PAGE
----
JetBlue Flight 292

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JetBlue Flight 292
Sparks shower out of Canyon Blue's nose as the aircraft's jammed nose gear touches down at Los Angeles International Airport
DateSeptember 21, 2005 (2005-09-21)
SummaryFront undercarriage malfunction
SiteLos Angeles International Airport, Los Angeles, California
33°56′09″N 118°23′50″W / 33.93583°N 118.39722°W / 33.93583; -118.39722Coordinates: 33°56′09″N 118°23′50″W / 33.93583°N 118.39722°W / 33.93583; -118.39722
Aircraft typeAirbus A320-232
Aircraft nameCanyon Blue
Flight originBob Hope Airport, Burbank, California
DestinationJohn F. Kennedy Int'l Airport, New York City
Survivors146 (all)

JetBlue Flight 292 was a scheduled flight from Bob Hope Airport in Burbank, California, to John F. Kennedy International Airport in New York City. On September 21, 2005, Captain Scott Burke executed an emergency landing in the Airbus A320-200 at Los Angeles International Airport after the nose gear jammed in an abnormal position.[1] No one was injured.


Carrying 140 passengers and six crew, the Airbus A320-232 departed Burbank at 3:17 p.m. PDT (UTC-7). The aircraft, which was built in 2002,[2] bore the tail number N536JB[3] and the name "Canyon Blue." It was scheduled to fly 2,465 miles (3,967 km) to John F. Kennedy International Airport.

After takeoff from Burbank, the pilots realized that they could not retract the landing gear. They then flew low over Long Beach Municipal Airport (LGB) in Long Beach (the location of a JetBlue hub) to allow officials in the airport's control tower to assess the damage to its landing gear before attempting a landing. It was found that the nosewheel was rotated ninety degrees to the left, perpendicular to the direction of the fuselage.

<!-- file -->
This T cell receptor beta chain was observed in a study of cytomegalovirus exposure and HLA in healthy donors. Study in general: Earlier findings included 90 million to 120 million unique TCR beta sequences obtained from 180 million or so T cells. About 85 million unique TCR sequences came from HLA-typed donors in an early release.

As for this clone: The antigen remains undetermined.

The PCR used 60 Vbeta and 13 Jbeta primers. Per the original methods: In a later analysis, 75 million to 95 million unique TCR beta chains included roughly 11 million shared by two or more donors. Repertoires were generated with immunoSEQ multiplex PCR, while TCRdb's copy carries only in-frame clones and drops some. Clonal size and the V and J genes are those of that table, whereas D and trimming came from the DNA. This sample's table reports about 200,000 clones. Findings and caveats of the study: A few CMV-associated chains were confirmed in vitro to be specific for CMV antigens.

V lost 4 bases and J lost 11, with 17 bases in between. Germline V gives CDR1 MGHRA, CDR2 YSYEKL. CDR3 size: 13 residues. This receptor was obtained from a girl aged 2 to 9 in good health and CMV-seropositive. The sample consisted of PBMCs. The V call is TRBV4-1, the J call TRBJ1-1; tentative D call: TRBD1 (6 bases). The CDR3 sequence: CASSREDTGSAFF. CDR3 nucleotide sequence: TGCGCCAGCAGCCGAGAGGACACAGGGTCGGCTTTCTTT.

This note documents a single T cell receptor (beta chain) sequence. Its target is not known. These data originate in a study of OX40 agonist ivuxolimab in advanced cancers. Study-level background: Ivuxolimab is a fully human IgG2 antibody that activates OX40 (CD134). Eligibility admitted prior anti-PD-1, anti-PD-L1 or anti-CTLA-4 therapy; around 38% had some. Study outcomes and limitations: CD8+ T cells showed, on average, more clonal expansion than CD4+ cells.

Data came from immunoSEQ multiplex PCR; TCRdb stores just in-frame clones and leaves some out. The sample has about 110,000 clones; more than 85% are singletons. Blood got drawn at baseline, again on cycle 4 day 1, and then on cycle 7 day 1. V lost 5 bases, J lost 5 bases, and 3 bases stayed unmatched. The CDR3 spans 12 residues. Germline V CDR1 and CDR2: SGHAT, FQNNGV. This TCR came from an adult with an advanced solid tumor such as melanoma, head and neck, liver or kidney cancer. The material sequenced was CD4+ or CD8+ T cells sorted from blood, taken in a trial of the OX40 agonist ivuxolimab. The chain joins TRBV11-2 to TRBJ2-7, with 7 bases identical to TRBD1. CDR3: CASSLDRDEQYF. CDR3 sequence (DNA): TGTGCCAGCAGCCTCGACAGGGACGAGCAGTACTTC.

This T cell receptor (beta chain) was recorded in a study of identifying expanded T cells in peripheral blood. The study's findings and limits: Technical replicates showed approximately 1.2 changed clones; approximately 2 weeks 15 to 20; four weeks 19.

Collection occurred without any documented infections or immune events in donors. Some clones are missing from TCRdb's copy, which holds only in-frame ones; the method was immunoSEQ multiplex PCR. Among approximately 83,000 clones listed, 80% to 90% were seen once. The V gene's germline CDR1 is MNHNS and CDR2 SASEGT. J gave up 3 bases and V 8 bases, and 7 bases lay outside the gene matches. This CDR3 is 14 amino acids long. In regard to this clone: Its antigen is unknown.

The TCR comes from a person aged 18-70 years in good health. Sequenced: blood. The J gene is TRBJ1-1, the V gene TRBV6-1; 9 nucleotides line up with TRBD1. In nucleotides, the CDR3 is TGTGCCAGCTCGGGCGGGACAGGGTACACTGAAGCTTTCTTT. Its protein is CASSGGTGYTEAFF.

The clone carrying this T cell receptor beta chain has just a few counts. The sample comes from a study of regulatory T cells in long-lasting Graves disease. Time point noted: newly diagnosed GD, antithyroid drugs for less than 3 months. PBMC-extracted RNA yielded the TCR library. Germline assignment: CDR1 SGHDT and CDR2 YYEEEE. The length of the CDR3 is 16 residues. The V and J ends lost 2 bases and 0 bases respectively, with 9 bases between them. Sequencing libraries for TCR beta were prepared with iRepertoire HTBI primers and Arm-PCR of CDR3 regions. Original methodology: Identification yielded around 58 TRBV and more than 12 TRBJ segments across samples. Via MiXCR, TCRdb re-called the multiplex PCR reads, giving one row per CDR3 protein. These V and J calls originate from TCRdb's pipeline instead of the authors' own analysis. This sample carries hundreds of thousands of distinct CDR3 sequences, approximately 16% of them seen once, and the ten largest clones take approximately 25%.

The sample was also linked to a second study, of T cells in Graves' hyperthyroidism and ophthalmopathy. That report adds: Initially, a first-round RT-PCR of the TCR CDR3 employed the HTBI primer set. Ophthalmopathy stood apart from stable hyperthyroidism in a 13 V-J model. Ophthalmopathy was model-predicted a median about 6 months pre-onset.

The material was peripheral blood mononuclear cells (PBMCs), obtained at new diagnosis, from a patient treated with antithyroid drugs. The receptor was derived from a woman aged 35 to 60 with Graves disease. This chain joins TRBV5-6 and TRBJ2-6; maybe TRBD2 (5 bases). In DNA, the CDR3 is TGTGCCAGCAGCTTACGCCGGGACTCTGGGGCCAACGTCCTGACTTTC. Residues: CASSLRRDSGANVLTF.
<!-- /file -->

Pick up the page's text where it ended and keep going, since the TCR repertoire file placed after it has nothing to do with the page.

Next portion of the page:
Rather than land at Long Beach Airport, the pilot-in-command made the decision that the aircraft would land at Los Angeles International Airport (LAX), in order to take advantage of its long, wide runways and modern safety equipment.

The pilots flew the aircraft, which can carry up to 46,860 pounds (21,260 kg) of aviation fuel, in a figure eight pattern between Bob Hope Airport in Burbank and LAX for more than two hours in order to burn fuel and lower the risk of fire upon landing. This also served to lighten the plane, reducing potential stress on the landing gear and dramatically lowering landing speed as well.[4][5] The Airbus A320 does not have the mechanical ability to dump fuel,[6] despite various news agencies reporting that the aircraft was doing so over the ocean.